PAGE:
While working in our application we need to make changes to the database. If we need to create a new table we can write like this.
1create table blogs( 2 id INT NOT NULL AUTO_INCREMENT, 3 title VARCHAR(100) NOT NULL, 4 body TEXT, 5 PRIMARY KEY ( id ) 6);
In Rails we would write as shown below. This code gets the same thing done.
1create_table :blogs do |t| 2 t.string :title 3 t.text :body 4 t.timestamps 5end
There are several advantages of writing migrations in Ruby.
The migration code in Ruby is database independent. We can run the same code for sqlite3, PostgreSQL and for MySQL and it will work.
All migrations run sequentially and they are additive. Each migration adds to the previous state of the database.
Every time we run migration Rails writes the changed state of the database
If we open
db/schema.rb file then the very first three lines says this.
1# This file is auto-generated from the current state of the database. Instead 2# of editing this file, please use the migrations feature of Active Record to 3# incrementally modify your database, and then regenerate this schema definition.
If we look at the last migration file it looks like this.
1# 20200523233758_create_tasks.rb 2class CreateTasks < ActiveRecord::Migration[6.0] 3 def change 4 create_table :tasks do |t| 5 t.text :title 6 t.timestamps 7 end 8 end 9end
As we can see our class is inheriting from
[6.0] is the Rails version used to create the migration.
Note that the filename starts with a timestamp. Rails uses this timestamp to determine if that migration has already been executed or not. Rails executes a migration only one time. It means once a migration has been executed then any changes made to that migration will have no impact unless we "rollback" that migration.
In the migration we have statement
That's a shortcut way of saying create two columns
Rails encourages us to have these two columns in all the tables.
Whenever a new record is created then
created_at is automatically
populated by Rails.
Similarly, whenever a record is updated then
is updated with when the record was updated.
Some methods like
update_column will not update
More on this will be covered in other chapters.
In a large application which has been in development for a few years the number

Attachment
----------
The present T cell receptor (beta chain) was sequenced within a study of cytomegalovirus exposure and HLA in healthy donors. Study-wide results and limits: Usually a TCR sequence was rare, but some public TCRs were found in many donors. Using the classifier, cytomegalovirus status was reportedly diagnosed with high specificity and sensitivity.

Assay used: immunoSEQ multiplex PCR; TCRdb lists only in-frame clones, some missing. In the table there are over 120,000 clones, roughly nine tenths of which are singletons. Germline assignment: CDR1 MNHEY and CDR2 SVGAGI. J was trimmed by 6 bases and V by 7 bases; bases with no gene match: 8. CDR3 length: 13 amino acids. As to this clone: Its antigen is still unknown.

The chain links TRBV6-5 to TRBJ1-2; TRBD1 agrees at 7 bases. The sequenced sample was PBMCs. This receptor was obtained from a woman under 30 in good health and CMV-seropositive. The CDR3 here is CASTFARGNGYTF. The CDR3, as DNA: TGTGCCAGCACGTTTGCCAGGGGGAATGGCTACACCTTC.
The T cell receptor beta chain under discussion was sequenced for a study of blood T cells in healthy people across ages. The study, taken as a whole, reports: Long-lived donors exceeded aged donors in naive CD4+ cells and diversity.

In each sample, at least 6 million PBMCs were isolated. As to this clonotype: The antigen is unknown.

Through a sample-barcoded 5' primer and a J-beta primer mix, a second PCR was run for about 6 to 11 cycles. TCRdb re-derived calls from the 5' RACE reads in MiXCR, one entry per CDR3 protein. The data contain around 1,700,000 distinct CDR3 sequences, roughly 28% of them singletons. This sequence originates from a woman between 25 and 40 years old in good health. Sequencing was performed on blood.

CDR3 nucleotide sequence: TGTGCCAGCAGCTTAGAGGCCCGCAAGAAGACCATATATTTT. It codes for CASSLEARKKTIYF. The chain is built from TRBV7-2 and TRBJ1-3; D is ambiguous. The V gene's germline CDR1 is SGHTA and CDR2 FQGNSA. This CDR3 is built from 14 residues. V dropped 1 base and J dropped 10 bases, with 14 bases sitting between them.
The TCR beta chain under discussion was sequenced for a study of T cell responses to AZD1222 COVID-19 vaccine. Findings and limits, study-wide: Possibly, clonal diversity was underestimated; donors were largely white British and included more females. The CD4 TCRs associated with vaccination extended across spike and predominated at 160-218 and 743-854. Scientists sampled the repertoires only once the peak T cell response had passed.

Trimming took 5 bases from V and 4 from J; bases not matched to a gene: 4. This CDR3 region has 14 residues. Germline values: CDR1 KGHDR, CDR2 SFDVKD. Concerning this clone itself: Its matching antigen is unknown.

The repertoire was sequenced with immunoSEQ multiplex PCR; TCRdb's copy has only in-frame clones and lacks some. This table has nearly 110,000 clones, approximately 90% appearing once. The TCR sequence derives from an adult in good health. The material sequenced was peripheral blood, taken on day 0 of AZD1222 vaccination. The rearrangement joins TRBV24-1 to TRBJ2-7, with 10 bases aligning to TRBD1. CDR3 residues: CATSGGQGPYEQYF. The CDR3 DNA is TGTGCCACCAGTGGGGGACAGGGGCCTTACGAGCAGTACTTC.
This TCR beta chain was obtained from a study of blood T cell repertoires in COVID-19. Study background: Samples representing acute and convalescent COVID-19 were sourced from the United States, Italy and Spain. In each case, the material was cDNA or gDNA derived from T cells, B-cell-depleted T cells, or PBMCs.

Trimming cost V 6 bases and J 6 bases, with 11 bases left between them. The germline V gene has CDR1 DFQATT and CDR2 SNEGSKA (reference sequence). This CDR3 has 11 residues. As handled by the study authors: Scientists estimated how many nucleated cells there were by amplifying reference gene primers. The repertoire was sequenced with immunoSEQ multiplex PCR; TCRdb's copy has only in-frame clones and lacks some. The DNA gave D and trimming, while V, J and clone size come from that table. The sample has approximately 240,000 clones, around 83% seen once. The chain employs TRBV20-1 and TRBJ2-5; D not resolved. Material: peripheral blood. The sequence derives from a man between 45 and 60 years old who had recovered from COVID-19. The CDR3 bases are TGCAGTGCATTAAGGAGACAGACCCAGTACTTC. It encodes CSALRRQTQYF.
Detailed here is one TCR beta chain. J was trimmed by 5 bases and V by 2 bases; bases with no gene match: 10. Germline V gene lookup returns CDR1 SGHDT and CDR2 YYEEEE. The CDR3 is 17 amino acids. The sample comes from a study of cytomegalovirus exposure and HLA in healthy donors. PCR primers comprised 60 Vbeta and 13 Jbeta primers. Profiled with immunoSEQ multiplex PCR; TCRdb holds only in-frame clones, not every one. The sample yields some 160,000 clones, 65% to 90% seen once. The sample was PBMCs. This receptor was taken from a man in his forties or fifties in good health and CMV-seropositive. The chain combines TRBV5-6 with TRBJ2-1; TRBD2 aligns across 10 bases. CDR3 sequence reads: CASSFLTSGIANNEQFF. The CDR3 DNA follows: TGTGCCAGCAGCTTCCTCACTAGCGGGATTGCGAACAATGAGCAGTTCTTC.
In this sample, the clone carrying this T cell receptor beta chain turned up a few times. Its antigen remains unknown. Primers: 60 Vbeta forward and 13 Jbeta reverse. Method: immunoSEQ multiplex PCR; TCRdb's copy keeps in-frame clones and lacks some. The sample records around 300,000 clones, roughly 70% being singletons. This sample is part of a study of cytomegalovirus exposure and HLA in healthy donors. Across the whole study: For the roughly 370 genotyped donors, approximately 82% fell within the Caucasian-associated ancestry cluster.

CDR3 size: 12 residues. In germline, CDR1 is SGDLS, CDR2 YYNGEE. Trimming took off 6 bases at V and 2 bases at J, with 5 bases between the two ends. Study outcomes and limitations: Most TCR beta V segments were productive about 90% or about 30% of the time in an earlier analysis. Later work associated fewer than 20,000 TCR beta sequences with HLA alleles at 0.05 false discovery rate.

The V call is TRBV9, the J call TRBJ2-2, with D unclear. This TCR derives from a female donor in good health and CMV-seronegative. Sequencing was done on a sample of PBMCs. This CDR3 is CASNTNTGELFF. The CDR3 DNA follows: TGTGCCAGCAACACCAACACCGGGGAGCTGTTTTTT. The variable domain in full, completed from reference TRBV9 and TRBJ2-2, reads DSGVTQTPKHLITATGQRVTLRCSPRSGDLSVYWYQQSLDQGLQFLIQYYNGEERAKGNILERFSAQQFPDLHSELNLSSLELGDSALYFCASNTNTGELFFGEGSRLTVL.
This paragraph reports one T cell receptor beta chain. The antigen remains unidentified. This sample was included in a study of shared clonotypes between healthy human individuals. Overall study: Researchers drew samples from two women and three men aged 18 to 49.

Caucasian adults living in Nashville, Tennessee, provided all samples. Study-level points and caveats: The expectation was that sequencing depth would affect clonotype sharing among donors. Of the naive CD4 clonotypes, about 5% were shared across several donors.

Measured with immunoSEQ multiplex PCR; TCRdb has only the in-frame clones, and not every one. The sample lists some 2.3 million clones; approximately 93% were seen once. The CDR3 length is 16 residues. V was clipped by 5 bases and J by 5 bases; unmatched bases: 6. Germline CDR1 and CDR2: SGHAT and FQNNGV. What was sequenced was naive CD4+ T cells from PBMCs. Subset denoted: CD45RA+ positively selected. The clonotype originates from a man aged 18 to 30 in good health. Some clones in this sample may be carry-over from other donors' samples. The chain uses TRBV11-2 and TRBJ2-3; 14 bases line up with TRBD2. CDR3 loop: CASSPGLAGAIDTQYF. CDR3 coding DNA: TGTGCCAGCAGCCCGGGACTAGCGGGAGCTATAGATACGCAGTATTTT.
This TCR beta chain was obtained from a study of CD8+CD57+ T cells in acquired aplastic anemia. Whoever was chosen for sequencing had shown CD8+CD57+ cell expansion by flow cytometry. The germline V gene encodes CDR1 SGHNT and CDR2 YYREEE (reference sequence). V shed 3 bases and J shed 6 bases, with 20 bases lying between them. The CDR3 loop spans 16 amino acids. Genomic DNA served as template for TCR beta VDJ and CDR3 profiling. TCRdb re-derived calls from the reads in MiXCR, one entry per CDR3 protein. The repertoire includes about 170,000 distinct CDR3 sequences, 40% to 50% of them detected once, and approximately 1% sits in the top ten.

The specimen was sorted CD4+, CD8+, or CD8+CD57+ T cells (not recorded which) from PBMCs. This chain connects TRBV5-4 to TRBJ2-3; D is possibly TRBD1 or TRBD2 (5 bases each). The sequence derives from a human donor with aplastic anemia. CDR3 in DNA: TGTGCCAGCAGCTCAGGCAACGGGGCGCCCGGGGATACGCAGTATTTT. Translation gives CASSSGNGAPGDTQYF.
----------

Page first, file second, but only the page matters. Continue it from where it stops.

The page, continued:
of migrations can be 100 or even more. In such cases when we run
then Rails executes each migration one by one sequentially.
This could take some time.
A faster way is to execute
rails db:schema:load. This skips all the
migrations and directly executes the
db/schema.rb and changes the database.
Similarly, there is
rails db:schema:dump to take the current database status
Let's say that we have a migration like this.
1class CreateTasks < ActiveRecord::Migration[6.0] 2 def change 3 create_table :tasks do |t| 4 t.string :body 5 t.timestamps 6 end 7 end 8end
Then we realized that we need to change the column type
for body from
We have two choices.
Create another migration to change the type of
We can also rollback the migration while we are still in development.
If we edit the migration without doing the rollback then when we execute
rake db:migrate then the changed migration will not be executed since
Rails has already recorded that this migration has been executed.
First let's ask Rails what is the migration status.
1bundle exec rails db:migrate:status
1database: db/development.sqlite3 2 3 Status Migration ID Migration Name 4-------------------------------------------------- 5 up 20200530172019 Create tasks
As we can see above the status of the migration ID
up. It means if we run
rails db:migrate again then Rails
will ignore that migration file.
Now it's time to rollback this migration.
1bundle exec rails db:rollback
1bundle exec rails db:migrate:status
1database: db/development.sqlite3 2 3 Status Migration ID Migration Name 4-------------------------------------------------- 5 down 20200530172019 Create tasks
After the rollback we can see that the status of migration ID
down. It means if we execute
rails db:migrate then this migration
will be executed.
Now we can change the migration file. The changed file looks like this.
1class CreateTasks < ActiveRecord::Migration[6.0] 2 def change 3 create_table :tasks do |t| 4 t.text :body 5 t.timestamps 6 end 7 end 8end
Now we can run the migration.
1bundle exec rails db:migrate
It worked. However here is something to think about. When we rolled back the migration then what exactly happened.
Notice that the method name in the migration is
When we execute migration then Rails adds that change.
When we rollback then Rails removes that change.
There are some special cases where Rails will not be able to decipher
what to do in case of a rollback.
In such cases we can help Rails by
having two methods
down instead of
That above migration could also be written like this.
1class CreateTasks < ActiveRecord::Migration[6.0] 2 def up 3 create_table :tasks do |t| 4 t.string :body 5 t.timestamps 6 end 7 end 8 9 def down 10 drop_table :tasks 11 end 12end
Sometimes we need to execute database specific command.
For such cases we can use
1class DeleteTasksTable < ActiveRecord::Migration[6.0] 2 def change 3 execute 'DELETE FROM tasks' 4 end 5end
Rails offers many tasks related to database management.
1bundle exec rails -T db
1rails db:create 2rails db:drop 3rails db:environment:set 4rails db:fixtures:load 5rails db:migrate 6rails db:migrate:status 7rails db:prepare 8rails db:rollback 9rails db:schema:cache:clear 10rails db:schema:cache:dump 11rails db:schema:dump 12rails db:schema:load 13rails db:seed 14rails db:seed:replant 15rails db:setup 16rails db:structure:dump 17rails db:structure:load 18rails db:version 19rails test:db
As we can see there are a lot of rake tasks manage the database. We will see some of these tasks in upcoming chapters.
Let's revert back the migration file to its original state.
1git checkout db/migrate/* 2git checkout db/schema.rb